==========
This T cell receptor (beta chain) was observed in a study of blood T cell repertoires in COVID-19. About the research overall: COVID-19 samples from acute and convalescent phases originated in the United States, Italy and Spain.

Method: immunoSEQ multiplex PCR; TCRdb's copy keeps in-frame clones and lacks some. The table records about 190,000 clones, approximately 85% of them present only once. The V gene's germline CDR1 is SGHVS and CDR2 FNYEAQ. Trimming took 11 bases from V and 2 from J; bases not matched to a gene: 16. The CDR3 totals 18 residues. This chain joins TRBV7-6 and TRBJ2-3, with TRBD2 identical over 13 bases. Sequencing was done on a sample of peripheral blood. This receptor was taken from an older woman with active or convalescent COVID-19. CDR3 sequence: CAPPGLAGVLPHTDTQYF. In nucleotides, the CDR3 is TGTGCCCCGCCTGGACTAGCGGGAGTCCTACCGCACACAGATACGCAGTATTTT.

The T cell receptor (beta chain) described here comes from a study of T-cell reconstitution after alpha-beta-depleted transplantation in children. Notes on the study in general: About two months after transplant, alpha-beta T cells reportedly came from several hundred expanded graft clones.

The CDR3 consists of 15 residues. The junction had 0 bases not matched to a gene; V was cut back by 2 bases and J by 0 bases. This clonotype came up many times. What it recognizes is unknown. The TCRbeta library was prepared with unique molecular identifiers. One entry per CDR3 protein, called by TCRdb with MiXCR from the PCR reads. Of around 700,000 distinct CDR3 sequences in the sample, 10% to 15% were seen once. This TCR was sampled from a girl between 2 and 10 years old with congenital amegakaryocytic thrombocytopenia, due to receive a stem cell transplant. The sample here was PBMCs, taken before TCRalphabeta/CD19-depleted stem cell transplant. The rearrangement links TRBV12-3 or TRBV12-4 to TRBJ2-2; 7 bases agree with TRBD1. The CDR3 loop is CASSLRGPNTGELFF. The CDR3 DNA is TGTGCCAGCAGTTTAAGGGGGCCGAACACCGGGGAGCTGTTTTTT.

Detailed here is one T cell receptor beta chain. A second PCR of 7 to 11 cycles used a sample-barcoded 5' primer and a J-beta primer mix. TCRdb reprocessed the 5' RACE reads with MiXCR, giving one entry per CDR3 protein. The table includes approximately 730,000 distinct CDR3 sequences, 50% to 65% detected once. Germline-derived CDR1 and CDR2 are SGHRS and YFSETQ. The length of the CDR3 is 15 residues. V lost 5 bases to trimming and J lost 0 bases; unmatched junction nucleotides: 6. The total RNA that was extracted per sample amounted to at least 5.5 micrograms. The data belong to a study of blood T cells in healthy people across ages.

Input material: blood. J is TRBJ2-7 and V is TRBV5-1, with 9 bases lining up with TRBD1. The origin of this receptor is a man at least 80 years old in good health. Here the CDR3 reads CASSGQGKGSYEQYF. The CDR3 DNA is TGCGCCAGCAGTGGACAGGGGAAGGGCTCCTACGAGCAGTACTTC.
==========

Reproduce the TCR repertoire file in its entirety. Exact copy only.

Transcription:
This T cell receptor (beta chain) was observed in a study of blood T cell repertoires in COVID-19. About the research overall: COVID-19 samples from acute and convalescent phases originated in the United States, Italy and Spain.

Method: immunoSEQ multiplex PCR; TCRdb's copy keeps in-frame clones and lacks some. The table records about 190,000 clones, approximately 85% of them present only once. The V gene's germline CDR1 is SGHVS and CDR2 FNYEAQ. Trimming took 11 bases from V and 2 from J; bases not matched to a gene: 16. The CDR3 totals 18 residues. This chain joins TRBV7-6 and TRBJ2-3, with TRBD2 identical over 13 bases. Sequencing was done on a sample of peripheral blood. This receptor was taken from an older woman with active or convalescent COVID-19. CDR3 sequence: CAPPGLAGVLPHTDTQYF. In nucleotides, the CDR3 is TGTGCCCCGCCTGGACTAGCGGGAGTCCTACCGCACACAGATACGCAGTATTTT.

The T cell receptor (beta chain) described here comes from a study of T-cell reconstitution after alpha-beta-depleted transplantation in children. Notes on the study in general: About two months after transplant, alpha-beta T cells reportedly came from several hundred expanded graft clones.

The CDR3 consists of 15 residues. The junction had 0 bases not matched to a gene; V was cut back by 2 bases and J by 0 bases. This clonotype came up many times. What it recognizes is unknown. The TCRbeta library was prepared with unique molecular identifiers. One entry per CDR3 protein, called by TCRdb with MiXCR from the PCR reads. Of around 700,000 distinct CDR3 sequences in the sample, 10% to 15% were seen once. This TCR was sampled from a girl between 2 and 10 years old with congenital amegakaryocytic thrombocytopenia, due to receive a stem cell transplant. The sample here was PBMCs, taken before TCRalphabeta/CD19-depleted stem cell transplant. The rearrangement links TRBV12-3 or TRBV12-4 to TRBJ2-2; 7 bases agree with TRBD1. The CDR3 loop is CASSLRGPNTGELFF. The CDR3 DNA is TGTGCCAGCAGTTTAAGGGGGCCGAACACCGGGGAGCTGTTTTTT.

Detailed here is one T cell receptor beta chain. A second PCR of 7 to 11 cycles used a sample-barcoded 5' primer and a J-beta primer mix. TCRdb reprocessed the 5' RACE reads with MiXCR, giving one entry per CDR3 protein. The table includes approximately 730,000 distinct CDR3 sequences, 50% to 65% detected once. Germline-derived CDR1 and CDR2 are SGHRS and YFSETQ. The length of the CDR3 is 15 residues. V lost 5 bases to trimming and J lost 0 bases; unmatched junction nucleotides: 6. The total RNA that was extracted per sample amounted to at least 5.5 micrograms. The data belong to a study of blood T cells in healthy people across ages.

Input material: blood. J is TRBJ2-7 and V is TRBV5-1, with 9 bases lining up with TRBD1. The origin of this receptor is a man at least 80 years old in good health. Here the CDR3 reads CASSGQGKGSYEQYF. The CDR3 DNA is TGCGCCAGCAGTGGACAGGGGAAGGGCTCCTACGAGCAGTACTTC.